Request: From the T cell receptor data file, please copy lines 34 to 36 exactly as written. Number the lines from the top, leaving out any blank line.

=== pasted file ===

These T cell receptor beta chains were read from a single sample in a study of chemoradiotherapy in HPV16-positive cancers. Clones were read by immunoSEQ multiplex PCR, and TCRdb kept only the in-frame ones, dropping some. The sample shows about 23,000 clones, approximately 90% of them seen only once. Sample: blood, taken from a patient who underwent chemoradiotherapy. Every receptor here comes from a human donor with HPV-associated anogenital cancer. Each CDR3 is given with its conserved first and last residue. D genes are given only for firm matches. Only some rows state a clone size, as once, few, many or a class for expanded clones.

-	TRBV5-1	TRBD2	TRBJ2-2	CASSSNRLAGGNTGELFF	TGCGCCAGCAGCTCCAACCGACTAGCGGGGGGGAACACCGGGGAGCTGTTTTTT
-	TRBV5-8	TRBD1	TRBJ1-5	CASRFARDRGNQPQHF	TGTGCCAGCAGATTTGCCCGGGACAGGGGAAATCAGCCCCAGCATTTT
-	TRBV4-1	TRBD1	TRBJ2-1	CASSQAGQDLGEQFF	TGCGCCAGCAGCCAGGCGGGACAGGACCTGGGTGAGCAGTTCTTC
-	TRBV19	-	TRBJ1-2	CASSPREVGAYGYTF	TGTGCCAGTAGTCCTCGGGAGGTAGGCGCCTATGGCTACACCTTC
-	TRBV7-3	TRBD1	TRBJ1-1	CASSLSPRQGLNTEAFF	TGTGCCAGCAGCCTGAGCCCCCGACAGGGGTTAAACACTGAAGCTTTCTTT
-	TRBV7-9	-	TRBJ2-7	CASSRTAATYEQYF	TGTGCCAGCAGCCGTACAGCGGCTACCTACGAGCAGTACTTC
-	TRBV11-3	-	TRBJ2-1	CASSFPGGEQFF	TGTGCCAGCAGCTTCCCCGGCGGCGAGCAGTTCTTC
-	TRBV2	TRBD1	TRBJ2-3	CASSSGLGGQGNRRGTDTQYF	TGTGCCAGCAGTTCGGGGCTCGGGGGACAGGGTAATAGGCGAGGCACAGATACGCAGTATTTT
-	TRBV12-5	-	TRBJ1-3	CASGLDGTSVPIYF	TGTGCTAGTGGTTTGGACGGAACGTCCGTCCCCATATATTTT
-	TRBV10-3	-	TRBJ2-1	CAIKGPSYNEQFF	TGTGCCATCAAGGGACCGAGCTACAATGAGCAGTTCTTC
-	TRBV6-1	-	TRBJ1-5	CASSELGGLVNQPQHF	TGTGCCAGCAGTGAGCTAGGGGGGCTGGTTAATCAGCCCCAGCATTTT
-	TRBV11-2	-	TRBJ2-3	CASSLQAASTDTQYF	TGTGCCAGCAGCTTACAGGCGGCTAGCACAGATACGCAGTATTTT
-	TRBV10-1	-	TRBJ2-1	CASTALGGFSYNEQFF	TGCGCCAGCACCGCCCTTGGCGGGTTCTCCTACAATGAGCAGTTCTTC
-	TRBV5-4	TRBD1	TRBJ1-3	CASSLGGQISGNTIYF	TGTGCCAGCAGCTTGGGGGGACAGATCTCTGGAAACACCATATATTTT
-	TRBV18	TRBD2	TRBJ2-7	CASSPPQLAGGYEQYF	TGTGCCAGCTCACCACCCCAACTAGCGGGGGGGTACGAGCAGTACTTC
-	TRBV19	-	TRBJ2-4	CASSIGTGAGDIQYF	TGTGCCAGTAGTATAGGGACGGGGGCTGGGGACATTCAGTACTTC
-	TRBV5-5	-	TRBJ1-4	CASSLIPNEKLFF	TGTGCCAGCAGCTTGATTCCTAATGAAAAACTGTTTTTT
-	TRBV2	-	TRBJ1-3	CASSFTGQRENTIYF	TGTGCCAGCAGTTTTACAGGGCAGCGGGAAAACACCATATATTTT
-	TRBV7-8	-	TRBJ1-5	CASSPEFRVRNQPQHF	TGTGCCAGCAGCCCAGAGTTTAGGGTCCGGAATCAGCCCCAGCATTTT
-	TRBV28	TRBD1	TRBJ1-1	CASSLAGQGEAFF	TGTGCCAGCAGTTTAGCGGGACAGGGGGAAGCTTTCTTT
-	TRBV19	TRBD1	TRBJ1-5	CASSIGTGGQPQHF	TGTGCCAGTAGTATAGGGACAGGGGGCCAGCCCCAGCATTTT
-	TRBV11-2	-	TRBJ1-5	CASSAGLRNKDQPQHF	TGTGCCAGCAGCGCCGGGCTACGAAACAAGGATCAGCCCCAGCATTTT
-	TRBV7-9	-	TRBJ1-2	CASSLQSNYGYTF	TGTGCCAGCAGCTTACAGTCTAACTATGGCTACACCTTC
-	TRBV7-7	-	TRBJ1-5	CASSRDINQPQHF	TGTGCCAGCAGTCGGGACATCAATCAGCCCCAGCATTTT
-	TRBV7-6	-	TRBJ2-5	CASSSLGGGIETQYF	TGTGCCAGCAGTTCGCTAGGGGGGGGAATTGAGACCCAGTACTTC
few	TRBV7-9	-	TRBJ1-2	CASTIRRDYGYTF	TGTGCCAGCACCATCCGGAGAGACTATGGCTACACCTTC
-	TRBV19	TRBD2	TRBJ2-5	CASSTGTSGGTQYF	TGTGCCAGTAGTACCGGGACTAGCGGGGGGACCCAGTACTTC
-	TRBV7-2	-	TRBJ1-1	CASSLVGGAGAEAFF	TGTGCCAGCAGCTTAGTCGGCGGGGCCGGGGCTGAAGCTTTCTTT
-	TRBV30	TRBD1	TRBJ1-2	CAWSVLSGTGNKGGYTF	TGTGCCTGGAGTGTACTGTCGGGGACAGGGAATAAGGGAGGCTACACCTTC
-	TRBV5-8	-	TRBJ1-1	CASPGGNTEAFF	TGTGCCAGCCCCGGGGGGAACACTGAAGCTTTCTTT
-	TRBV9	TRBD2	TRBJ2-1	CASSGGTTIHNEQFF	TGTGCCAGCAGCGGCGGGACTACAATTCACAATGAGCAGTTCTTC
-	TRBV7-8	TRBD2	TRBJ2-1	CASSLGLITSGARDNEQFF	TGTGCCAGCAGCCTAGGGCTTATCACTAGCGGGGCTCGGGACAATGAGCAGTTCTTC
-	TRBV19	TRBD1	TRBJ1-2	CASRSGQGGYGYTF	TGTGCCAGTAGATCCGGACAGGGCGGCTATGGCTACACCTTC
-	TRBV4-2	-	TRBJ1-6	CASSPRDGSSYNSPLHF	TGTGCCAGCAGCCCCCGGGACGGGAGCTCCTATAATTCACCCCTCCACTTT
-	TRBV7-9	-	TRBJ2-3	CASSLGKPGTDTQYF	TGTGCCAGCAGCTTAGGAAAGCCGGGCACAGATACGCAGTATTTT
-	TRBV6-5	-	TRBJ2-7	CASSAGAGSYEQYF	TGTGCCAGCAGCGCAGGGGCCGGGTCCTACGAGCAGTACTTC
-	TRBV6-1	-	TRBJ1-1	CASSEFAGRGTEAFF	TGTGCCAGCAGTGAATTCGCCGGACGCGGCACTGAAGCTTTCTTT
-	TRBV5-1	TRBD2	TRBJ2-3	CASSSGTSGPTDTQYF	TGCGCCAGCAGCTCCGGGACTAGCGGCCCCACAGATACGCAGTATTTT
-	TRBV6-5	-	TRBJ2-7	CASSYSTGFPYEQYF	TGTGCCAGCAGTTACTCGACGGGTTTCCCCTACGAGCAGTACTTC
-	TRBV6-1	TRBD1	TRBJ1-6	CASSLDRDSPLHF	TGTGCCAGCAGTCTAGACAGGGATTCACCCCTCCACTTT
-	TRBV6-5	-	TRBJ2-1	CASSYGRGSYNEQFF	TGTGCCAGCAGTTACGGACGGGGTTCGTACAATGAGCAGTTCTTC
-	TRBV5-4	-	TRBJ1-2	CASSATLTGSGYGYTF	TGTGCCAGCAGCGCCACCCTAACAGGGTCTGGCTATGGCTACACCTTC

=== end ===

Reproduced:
-	TRBV19	TRBD1	TRBJ1-2	CASRSGQGGYGYTF	TGTGCCAGTAGATCCGGACAGGGCGGCTATGGCTACACCTTC
-	TRBV4-2	-	TRBJ1-6	CASSPRDGSSYNSPLHF	TGTGCCAGCAGCCCCCGGGACGGGAGCTCCTATAATTCACCCCTCCACTTT
-	TRBV7-9	-	TRBJ2-3	CASSLGKPGTDTQYF	TGTGCCAGCAGCTTAGGAAAGCCGGGCACAGATACGCAGTATTTT